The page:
BMW’s i3 is a strong, silent little number – no performance anxiety here.
With the price of petrol only going one way, it was only a matter of time before manufacturers looked at alternative power sources. When diesel engines were first introduced, people predicted they would never sell as they were slow and very noisy but recent technological achievements have made diesel-powered cars not only economical but also extremely refined. A few cars I have been lucky enough to drive recently are exempt from road tax as they are so efficient.
Before everyone jumped on the electric bandwagon the only electric powered vehicles around were either milk floats or mobility scooters! One of the first all electric cars to be launched in the UK was the Nissan Leaf. In the States the Telsa has been a sales phenomenon and it was only a matter of time before BMW introduced a premium electric car.
After seven years of development, BMW have finally launched this cool looking car. I drove the i3 with a range extender, which has both electric power and the added benefit of a small petrol engine. The addition of the petrol engine should stop any electric-range anxiety. The car is fitted with a 2-cylinder engine linked to a 9-litre fuel tank.
The i3’s passenger cell is carbonfibre and the batteries and motors are below the floor. The car has a low centre of gravity along with BMW’s trademark 50/50 weight distribution. The minimal noise levels make the cabin a very soothing environment. BMW have used adventurous materials and thankfully they don’t look or feel cheap at all.
The car’s cabin space is great thanks to clever styling; the car will seat four adults with ease. The rear doors won’t open unless you have opened the front doors; only RX8 owners will be used to this feature. The front seat belts are mounted on the door itself so to let people out of the back you have to undo your seatbelt to open the rear doors.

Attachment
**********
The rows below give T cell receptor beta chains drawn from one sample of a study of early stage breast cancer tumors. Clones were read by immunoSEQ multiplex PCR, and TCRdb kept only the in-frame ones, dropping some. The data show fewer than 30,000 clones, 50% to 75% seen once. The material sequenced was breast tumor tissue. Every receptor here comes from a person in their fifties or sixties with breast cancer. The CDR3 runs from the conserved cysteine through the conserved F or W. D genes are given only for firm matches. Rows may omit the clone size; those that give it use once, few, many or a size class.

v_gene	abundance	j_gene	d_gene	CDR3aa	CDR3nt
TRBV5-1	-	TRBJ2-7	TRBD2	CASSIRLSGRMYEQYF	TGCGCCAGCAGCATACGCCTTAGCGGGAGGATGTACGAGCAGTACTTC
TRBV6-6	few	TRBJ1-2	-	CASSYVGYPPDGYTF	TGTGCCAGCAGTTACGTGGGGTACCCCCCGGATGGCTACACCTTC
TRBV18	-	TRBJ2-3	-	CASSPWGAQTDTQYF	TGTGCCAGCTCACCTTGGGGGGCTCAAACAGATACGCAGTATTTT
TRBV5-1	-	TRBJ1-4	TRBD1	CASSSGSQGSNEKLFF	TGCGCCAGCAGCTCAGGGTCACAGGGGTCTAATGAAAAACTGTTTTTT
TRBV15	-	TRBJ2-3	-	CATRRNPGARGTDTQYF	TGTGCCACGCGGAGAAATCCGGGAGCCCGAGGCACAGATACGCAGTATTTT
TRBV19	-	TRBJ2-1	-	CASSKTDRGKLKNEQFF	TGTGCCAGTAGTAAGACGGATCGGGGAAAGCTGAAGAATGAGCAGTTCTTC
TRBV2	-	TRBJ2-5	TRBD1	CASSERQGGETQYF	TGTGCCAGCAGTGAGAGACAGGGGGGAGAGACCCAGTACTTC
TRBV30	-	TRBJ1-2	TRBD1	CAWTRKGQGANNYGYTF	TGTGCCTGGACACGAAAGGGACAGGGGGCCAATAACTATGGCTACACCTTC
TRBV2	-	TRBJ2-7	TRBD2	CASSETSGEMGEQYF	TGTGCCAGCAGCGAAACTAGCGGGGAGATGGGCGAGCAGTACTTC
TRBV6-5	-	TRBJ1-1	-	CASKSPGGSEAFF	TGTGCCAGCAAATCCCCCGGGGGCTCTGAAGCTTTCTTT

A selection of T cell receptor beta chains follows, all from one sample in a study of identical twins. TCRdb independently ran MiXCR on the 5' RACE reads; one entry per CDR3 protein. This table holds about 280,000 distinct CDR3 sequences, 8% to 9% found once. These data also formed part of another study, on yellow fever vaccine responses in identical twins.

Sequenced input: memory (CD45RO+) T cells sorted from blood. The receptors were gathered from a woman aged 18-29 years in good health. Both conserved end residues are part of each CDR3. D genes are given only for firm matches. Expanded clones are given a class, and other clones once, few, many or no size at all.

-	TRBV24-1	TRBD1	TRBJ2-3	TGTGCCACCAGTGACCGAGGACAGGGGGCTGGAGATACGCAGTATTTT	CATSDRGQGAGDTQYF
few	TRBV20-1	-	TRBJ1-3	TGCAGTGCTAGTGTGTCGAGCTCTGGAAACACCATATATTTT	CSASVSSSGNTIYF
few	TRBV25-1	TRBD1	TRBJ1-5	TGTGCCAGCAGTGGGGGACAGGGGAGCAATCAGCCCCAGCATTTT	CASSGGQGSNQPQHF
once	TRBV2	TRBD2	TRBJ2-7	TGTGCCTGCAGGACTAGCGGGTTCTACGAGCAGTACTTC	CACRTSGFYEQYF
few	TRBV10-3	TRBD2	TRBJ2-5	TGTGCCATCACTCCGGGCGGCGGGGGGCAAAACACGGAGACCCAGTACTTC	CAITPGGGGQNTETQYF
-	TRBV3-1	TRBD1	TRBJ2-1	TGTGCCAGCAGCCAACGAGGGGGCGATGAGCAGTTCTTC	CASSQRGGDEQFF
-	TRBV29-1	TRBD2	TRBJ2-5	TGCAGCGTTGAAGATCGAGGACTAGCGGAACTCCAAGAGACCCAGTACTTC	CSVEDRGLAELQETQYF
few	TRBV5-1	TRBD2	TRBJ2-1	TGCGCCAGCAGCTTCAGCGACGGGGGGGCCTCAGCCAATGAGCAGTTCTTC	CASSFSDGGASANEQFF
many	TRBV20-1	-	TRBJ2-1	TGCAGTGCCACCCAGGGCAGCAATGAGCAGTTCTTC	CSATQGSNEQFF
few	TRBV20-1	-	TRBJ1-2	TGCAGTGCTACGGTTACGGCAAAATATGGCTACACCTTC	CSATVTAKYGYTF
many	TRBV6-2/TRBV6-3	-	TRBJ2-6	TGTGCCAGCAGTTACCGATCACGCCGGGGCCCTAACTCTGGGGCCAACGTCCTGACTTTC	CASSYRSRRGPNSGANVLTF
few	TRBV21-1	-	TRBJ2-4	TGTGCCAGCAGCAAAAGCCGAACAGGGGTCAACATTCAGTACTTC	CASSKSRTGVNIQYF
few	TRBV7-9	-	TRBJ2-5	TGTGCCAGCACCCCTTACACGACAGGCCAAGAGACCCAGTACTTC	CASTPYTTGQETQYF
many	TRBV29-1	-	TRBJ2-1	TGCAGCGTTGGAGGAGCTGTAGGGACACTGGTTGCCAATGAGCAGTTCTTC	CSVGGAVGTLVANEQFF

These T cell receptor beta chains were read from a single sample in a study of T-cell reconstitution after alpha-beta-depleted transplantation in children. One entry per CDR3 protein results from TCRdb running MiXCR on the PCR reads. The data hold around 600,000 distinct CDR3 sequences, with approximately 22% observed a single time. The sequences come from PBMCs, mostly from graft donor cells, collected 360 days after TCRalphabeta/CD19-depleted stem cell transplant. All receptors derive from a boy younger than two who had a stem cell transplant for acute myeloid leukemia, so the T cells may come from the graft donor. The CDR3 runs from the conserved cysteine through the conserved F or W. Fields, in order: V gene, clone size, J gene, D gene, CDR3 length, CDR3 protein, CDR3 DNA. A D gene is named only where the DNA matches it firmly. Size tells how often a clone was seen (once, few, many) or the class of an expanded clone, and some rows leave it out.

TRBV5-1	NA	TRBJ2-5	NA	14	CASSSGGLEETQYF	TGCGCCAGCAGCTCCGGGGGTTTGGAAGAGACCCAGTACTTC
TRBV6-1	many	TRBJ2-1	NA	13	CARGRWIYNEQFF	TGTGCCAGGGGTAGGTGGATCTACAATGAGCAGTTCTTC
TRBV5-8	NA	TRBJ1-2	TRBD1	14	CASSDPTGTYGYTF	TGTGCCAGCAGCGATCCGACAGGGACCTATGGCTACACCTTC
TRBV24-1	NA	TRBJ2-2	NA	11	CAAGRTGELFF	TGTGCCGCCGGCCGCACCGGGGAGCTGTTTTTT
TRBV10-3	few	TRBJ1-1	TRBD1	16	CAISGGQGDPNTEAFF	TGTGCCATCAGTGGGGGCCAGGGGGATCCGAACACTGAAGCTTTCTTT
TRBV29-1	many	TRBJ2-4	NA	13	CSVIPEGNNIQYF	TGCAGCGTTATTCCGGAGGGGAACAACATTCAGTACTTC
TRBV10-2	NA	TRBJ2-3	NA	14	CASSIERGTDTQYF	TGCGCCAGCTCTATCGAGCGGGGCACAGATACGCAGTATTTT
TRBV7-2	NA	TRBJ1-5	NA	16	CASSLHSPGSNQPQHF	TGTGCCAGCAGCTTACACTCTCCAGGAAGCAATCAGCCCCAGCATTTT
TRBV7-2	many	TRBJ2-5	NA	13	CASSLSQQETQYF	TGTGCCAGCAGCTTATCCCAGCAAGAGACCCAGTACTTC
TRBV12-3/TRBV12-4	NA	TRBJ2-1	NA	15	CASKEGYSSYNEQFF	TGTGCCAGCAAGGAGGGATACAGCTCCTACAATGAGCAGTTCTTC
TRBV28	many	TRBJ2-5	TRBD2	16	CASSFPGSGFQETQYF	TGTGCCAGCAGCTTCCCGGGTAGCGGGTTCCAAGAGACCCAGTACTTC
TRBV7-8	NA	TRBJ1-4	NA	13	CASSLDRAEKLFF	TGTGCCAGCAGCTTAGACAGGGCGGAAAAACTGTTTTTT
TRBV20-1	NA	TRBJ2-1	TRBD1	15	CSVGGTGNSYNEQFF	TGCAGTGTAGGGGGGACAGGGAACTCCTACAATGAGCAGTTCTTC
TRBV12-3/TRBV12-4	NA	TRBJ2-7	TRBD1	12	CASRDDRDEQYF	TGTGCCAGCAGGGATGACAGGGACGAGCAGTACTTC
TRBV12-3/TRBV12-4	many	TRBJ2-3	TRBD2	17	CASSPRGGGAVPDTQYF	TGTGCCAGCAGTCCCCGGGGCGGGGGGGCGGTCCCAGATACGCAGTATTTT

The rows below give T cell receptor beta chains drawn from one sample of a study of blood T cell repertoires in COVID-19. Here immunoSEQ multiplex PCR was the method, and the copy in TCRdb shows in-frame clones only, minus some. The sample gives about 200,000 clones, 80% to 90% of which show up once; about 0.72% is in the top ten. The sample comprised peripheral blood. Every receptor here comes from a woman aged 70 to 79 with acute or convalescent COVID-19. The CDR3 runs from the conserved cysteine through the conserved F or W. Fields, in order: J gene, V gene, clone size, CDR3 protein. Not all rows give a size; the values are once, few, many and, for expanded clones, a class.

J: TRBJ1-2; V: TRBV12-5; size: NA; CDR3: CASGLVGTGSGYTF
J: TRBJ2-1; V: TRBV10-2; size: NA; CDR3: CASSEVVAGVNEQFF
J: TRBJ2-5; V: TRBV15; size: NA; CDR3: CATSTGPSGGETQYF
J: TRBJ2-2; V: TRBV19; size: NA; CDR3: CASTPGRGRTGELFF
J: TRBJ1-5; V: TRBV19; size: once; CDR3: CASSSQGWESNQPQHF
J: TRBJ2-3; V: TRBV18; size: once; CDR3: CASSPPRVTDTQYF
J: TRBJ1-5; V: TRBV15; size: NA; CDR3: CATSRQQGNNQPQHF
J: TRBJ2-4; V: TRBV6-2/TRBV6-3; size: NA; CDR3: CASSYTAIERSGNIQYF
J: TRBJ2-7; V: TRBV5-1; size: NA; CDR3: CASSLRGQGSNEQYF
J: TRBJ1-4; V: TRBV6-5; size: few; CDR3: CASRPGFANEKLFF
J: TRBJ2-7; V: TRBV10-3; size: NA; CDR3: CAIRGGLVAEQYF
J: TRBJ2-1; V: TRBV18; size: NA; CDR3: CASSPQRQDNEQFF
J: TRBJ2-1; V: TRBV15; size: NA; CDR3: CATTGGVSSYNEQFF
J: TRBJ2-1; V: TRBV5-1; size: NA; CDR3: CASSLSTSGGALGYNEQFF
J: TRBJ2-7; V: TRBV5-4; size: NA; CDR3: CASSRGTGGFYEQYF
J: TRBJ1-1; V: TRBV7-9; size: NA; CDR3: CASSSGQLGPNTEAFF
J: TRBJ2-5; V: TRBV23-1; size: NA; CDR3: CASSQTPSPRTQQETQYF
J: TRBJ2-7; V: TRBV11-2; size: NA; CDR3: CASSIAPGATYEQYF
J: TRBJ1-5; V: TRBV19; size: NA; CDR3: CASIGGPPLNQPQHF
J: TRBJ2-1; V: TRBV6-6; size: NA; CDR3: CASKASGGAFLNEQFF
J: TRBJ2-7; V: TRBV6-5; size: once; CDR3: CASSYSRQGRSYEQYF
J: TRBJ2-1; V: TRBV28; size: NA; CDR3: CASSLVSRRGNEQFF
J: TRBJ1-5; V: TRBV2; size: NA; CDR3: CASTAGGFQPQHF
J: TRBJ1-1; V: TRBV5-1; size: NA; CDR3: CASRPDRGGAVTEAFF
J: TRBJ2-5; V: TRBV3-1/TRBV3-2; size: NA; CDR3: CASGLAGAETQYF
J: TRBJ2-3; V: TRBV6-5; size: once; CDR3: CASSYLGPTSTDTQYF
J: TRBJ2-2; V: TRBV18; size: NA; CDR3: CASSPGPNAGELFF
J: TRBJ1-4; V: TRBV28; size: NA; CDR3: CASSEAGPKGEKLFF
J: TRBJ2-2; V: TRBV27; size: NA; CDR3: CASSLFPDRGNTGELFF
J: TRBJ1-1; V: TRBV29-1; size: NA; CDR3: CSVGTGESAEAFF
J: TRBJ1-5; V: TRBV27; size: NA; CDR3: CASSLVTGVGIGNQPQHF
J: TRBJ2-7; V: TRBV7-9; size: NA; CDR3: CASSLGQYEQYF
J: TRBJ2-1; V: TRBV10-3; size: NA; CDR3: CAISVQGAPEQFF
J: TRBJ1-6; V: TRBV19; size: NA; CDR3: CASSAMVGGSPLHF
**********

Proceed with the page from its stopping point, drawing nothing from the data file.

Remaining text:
The car’s boot is very small and with the seats up there is a measly 260ltrs of space but fold the seats and you have 1100ltrs of boot space. The dash is dominated by an iPad style screen, which controls your navigation, heating and radio etc via the idrive control system.
When you drive this car two things will surprise any driver or passenger. The first thing is the total silence when starting the car and the second surprise is the car’s amazing performance. Floor the throttle from the lights and you will whizz past an M3 up to 30mph and then the M3 will retake the lead. The car’s top speed is a not too embarrassing 93mph, however, drive the car hard and prolonged and you will send the battery power plummeting.
The electric-only i3 has a 100-mile range but the addition of the petrol engine limits the car’s electric-only travel to 93 miles. The addition of the petrol engine adds another 93 miles giving the driver a potential range of 186miles. Driving the car in either Eco or Eco Pro mode will extend the car’s range by a further 15%. Run the car on its official combined cycle and the range extender i3 will average an eye-watering 471mpg.
This impressive figure is achieved by having a fully charged battery and running the range extender motor constantly to keep the battery charged is less efficient. The range extender is only there as a safety net to get you to your next charging point safely.
With the range extender turned off the i3 becomes a zero efficient vehicle. Charging the car from a domestic socket takes seven hours and gives you an 80% charge, though an AC fast charger can be fitted by BMW for £315 and this charges the battery in three hours.
Two things will surprise. The first is the total silence when starting the car and the second is the car’s amazing performance
Recent extensive electric vehicle trails have established an electric only i3 is more than adequate for most drivers. The average daily mileage for most drivers is only 25 miles and the average daily commute is only 13 miles. So an electric only 100-mile range should be more than enough but unfortunately its not. Most people expect their cars to travel 400 miles without refueling and this simply isn’t possible yet.
BMW have managed to bring a real desirability to the electric car market and the car already has waiting lists.
With its amazing running costs it is easy to see why people are predicting the electric car revolution is definitely here to stay. When you see BMW’s next electric car the i8 it’s easy to see why the electric car is here to stay!